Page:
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Uzbekistan Terminates US Air Base Agreement


US Troops at Karshi-Khanabad airbase, Uzbekistan

Uzbek officials have formally terminated an agreement allowing the United States to use an air base in southeastern Uzbekistan, ending a nearly four-year-old deal under which the United States was able to provide support for U.S. operations in Afghanistan. The termination follows criticism from the United States and other countries of Uzbek President Islam Karimov over the reported killing of hundreds of civilians by Uzbek security forces in May.

A State Department spokesman said Saturday that its embassy in Tashkent received a diplomatic note late last week from the Uzbek government, terminating the agreement to use the so-called K2 airfield. The Washington Post newspaper reports the military has 180 days to leave the Karshi-Khanabad airbase, but U.S. officials have not confirmed a timetable.

An estimated 800 personnel now work at the K2 airbase, which since October 2001 has been a hub for military and humanitarian supplies that are flown or trucked overland into Afghanistan.

In a news conference earlier this month, Chairman of the Joint Chiefs General Richard Myers said the base in Uzbekistan and one near Kyrgyzstan's capital city play an important role in regional security.

"Central Asia is important to the United States for several reasons, not just for operations in Afghanistan," said Mr. Myers. "It's important to us for lots of reasons. Security and stability in Central Asia is an important concept and those that can bring security and stability ought to be welcome in Central Asia."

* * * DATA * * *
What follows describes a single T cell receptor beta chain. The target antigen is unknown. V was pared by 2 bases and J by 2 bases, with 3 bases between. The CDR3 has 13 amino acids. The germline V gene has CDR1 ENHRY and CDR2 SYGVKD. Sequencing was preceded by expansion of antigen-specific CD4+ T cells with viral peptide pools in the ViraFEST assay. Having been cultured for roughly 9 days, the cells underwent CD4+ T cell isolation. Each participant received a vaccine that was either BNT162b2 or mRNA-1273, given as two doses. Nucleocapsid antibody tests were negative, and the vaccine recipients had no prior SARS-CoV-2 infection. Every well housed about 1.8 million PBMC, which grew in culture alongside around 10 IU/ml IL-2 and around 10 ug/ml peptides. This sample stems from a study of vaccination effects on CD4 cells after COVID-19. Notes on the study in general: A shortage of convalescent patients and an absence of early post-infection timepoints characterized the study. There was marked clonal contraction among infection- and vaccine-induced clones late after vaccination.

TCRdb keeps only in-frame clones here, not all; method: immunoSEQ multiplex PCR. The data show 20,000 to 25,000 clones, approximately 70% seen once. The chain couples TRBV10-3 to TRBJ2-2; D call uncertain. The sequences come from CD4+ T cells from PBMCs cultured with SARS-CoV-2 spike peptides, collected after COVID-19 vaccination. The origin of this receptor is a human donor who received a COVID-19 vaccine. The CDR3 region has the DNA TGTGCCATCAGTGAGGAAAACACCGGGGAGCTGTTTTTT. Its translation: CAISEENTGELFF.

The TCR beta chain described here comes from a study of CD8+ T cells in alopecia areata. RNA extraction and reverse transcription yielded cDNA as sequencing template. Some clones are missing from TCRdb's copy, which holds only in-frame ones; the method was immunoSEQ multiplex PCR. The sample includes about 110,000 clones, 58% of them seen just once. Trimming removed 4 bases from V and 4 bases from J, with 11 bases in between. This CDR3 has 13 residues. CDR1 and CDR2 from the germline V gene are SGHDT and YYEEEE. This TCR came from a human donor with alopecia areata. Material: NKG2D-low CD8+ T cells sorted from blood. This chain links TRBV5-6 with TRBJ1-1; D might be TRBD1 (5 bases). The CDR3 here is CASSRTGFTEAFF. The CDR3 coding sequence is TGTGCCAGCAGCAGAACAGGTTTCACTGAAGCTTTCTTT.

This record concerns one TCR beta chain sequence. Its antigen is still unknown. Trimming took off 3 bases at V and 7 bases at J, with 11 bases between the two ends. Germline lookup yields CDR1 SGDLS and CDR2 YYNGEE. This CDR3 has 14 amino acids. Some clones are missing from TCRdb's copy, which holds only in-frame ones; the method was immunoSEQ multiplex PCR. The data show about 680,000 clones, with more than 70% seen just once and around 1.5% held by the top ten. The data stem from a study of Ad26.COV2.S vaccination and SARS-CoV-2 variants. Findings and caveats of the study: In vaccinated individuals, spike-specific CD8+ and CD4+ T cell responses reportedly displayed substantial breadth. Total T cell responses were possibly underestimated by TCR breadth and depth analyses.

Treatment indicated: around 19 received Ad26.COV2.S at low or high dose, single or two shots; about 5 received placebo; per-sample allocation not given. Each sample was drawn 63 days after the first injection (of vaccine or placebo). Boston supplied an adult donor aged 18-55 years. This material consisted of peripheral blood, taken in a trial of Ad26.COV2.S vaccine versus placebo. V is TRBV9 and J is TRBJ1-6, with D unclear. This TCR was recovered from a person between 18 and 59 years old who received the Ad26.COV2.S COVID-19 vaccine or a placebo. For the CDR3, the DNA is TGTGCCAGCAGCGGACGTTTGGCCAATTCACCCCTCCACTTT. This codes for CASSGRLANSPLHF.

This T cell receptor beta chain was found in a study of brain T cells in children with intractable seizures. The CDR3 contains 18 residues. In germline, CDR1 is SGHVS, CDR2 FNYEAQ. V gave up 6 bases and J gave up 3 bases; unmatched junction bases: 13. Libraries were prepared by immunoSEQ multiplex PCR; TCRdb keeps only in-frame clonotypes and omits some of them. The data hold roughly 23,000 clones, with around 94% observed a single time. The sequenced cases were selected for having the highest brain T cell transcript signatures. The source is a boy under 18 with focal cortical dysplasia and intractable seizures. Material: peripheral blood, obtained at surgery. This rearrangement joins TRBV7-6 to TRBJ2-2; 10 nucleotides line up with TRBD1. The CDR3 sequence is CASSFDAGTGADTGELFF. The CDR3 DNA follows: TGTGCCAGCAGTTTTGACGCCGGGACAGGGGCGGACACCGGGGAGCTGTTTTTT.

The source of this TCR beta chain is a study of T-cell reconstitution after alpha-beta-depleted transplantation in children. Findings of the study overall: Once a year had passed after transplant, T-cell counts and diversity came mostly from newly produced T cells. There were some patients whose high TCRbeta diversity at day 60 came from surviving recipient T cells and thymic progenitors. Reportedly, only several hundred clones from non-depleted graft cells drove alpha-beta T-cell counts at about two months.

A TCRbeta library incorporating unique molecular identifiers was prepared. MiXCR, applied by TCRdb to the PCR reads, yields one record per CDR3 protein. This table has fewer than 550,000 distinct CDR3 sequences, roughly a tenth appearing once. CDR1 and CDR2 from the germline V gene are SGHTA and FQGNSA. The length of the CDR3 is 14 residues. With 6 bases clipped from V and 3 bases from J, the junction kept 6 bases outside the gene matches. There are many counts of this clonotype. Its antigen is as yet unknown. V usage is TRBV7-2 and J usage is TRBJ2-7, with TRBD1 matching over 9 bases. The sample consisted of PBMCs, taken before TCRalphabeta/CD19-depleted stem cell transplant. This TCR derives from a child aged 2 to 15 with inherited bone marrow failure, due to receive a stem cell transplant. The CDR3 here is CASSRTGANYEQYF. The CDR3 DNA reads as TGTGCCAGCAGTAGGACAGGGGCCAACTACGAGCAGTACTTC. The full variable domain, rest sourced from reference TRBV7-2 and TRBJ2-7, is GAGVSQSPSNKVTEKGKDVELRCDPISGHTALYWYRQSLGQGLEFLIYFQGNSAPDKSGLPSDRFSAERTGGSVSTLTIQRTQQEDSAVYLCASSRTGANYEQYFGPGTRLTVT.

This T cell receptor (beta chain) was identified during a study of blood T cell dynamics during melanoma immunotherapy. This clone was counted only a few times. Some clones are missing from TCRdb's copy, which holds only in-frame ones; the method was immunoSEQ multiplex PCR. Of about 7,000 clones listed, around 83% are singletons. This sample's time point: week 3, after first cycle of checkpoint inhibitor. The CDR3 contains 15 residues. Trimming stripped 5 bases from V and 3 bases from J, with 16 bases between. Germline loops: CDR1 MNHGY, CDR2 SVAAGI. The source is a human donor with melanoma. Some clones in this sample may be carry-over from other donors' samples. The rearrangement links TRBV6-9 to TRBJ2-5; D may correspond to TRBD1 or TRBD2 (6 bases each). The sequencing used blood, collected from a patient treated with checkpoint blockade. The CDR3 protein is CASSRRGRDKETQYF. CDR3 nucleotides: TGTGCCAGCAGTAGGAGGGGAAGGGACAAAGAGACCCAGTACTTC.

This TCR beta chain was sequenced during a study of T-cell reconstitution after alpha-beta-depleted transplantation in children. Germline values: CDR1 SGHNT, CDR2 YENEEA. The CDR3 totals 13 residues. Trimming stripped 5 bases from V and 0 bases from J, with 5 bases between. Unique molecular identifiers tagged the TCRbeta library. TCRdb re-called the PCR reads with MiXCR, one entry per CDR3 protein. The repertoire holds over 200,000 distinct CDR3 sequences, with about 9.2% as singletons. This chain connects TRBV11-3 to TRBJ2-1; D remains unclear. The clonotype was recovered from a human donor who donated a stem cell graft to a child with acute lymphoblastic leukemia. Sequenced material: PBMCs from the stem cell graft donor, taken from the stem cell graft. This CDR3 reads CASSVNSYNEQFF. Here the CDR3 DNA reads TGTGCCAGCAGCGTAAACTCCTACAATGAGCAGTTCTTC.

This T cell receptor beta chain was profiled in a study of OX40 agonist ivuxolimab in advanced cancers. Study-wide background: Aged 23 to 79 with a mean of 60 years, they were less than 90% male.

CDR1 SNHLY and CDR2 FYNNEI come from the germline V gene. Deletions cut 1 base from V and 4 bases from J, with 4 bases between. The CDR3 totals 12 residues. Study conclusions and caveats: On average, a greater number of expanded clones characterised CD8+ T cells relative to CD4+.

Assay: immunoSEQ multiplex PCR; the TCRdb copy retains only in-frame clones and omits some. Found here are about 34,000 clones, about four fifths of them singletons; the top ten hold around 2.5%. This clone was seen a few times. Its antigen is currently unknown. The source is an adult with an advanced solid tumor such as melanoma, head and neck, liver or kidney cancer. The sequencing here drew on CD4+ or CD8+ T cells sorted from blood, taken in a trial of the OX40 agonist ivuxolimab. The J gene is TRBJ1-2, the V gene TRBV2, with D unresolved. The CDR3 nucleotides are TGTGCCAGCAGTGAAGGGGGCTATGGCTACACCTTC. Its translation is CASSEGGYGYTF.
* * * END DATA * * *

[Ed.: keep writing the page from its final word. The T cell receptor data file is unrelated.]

U.S. Defense Secretary Donald Rumsfeld traveled to Central Asia this week and won assurances from Kyrgyzstan and Tajikistan that U.S. forces would continue to have access to facilities in their countries.

Mr. Rumsfeld did not meet with Uzbek officials, but he said the military is prepared if Uzbekistan bars use of the K2 air base.

Uzbek officials have tightened restrictions on the K2 base in recent months, barring night flights and limiting the use of some heavy transport aircraft.

The moves followed strong criticism from the United States and other Western nations of President Karimov and calls for a formal inquiry into deadly clashes between Uzbek security forces and civilians in the city of Andijan in May. The United Nations has called the incident a mass killing.

"The trigger was Uzbek anger at U.S. criticism of the Uzbek government for the Uzbek government's failure to agree to an independent international inquiry into what happened in Andijan," said Martha Brill Olcott, a central Asian expert with the Carnegie Endowment for International Peace. "To say that the U.S. leadership and the Uzbek leadership don't see eye to eye with one another today is an understatement. It's probably the tensest point in U.S.-Uzbek relations any time since the existence of an independent Uzbekistan. I don't know that the Uzbek regime would have wanted the base removed if Andijan had not occurred."

On Friday, the United Nations said some 440 Uzbek refugees who had fled to Kyrgyzstan following the Andijan violence had been flown to Romania. Uzbekistan says the refugees are criminals who should be repatriated.

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